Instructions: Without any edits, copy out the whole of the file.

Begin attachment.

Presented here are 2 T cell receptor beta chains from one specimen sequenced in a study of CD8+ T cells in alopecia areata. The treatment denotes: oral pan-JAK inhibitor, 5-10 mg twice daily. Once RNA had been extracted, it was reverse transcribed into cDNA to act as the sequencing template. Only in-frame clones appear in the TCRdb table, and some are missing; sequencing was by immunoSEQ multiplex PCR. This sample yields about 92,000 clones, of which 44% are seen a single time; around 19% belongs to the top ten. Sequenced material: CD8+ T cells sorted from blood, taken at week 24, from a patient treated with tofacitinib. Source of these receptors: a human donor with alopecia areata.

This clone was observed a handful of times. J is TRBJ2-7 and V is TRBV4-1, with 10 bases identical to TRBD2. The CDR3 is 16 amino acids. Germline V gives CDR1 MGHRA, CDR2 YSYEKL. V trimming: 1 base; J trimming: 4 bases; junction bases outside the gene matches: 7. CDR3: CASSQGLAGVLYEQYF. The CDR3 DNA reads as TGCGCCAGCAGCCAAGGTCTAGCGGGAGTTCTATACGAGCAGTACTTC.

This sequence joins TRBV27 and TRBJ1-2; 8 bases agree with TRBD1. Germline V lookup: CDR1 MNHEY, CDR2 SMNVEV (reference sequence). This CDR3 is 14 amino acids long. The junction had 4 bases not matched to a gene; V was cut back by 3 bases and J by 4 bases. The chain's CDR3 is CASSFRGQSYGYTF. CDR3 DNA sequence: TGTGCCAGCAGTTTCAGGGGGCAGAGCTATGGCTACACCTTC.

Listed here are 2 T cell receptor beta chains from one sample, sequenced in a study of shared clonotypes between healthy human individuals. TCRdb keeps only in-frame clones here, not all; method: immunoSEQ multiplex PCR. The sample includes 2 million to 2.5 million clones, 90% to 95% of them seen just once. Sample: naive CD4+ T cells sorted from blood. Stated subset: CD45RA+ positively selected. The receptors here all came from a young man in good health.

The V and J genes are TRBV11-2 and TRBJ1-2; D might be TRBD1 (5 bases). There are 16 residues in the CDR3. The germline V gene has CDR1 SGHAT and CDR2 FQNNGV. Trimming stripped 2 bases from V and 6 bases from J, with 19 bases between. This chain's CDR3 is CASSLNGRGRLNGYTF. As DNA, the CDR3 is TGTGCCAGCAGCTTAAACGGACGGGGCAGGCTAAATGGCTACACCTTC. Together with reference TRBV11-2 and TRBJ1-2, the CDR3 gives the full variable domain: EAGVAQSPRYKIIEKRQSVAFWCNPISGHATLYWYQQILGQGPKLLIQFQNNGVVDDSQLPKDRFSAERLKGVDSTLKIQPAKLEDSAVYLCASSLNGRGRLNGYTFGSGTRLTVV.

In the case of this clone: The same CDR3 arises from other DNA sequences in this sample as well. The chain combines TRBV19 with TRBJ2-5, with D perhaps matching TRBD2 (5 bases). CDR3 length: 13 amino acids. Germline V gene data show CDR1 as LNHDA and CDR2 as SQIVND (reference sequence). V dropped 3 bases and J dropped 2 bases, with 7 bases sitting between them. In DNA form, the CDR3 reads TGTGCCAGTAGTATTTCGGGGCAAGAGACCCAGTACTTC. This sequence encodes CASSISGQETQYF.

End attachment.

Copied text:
Presented here are 2 T cell receptor beta chains from one specimen sequenced in a study of CD8+ T cells in alopecia areata. The treatment denotes: oral pan-JAK inhibitor, 5-10 mg twice daily. Once RNA had been extracted, it was reverse transcribed into cDNA to act as the sequencing template. Only in-frame clones appear in the TCRdb table, and some are missing; sequencing was by immunoSEQ multiplex PCR. This sample yields about 92,000 clones, of which 44% are seen a single time; around 19% belongs to the top ten. Sequenced material: CD8+ T cells sorted from blood, taken at week 24, from a patient treated with tofacitinib. Source of these receptors: a human donor with alopecia areata.

This clone was observed a handful of times. J is TRBJ2-7 and V is TRBV4-1, with 10 bases identical to TRBD2. The CDR3 is 16 amino acids. Germline V gives CDR1 MGHRA, CDR2 YSYEKL. V trimming: 1 base; J trimming: 4 bases; junction bases outside the gene matches: 7. CDR3: CASSQGLAGVLYEQYF. The CDR3 DNA reads as TGCGCCAGCAGCCAAGGTCTAGCGGGAGTTCTATACGAGCAGTACTTC.

This sequence joins TRBV27 and TRBJ1-2; 8 bases agree with TRBD1. Germline V lookup: CDR1 MNHEY, CDR2 SMNVEV (reference sequence). This CDR3 is 14 amino acids long. The junction had 4 bases not matched to a gene; V was cut back by 3 bases and J by 4 bases. The chain's CDR3 is CASSFRGQSYGYTF. CDR3 DNA sequence: TGTGCCAGCAGTTTCAGGGGGCAGAGCTATGGCTACACCTTC.

Listed here are 2 T cell receptor beta chains from one sample, sequenced in a study of shared clonotypes between healthy human individuals. TCRdb keeps only in-frame clones here, not all; method: immunoSEQ multiplex PCR. The sample includes 2 million to 2.5 million clones, 90% to 95% of them seen just once. Sample: naive CD4+ T cells sorted from blood. Stated subset: CD45RA+ positively selected. The receptors here all came from a young man in good health.

The V and J genes are TRBV11-2 and TRBJ1-2; D might be TRBD1 (5 bases). There are 16 residues in the CDR3. The germline V gene has CDR1 SGHAT and CDR2 FQNNGV. Trimming stripped 2 bases from V and 6 bases from J, with 19 bases between. This chain's CDR3 is CASSLNGRGRLNGYTF. As DNA, the CDR3 is TGTGCCAGCAGCTTAAACGGACGGGGCAGGCTAAATGGCTACACCTTC. Together with reference TRBV11-2 and TRBJ1-2, the CDR3 gives the full variable domain: EAGVAQSPRYKIIEKRQSVAFWCNPISGHATLYWYQQILGQGPKLLIQFQNNGVVDDSQLPKDRFSAERLKGVDSTLKIQPAKLEDSAVYLCASSLNGRGRLNGYTFGSGTRLTVV.

In the case of this clone: The same CDR3 arises from other DNA sequences in this sample as well. The chain combines TRBV19 with TRBJ2-5, with D perhaps matching TRBD2 (5 bases). CDR3 length: 13 amino acids. Germline V gene data show CDR1 as LNHDA and CDR2 as SQIVND (reference sequence). V dropped 3 bases and J dropped 2 bases, with 7 bases sitting between them. In DNA form, the CDR3 reads TGTGCCAGTAGTATTTCGGGGCAAGAGACCCAGTACTTC. This sequence encodes CASSISGQETQYF.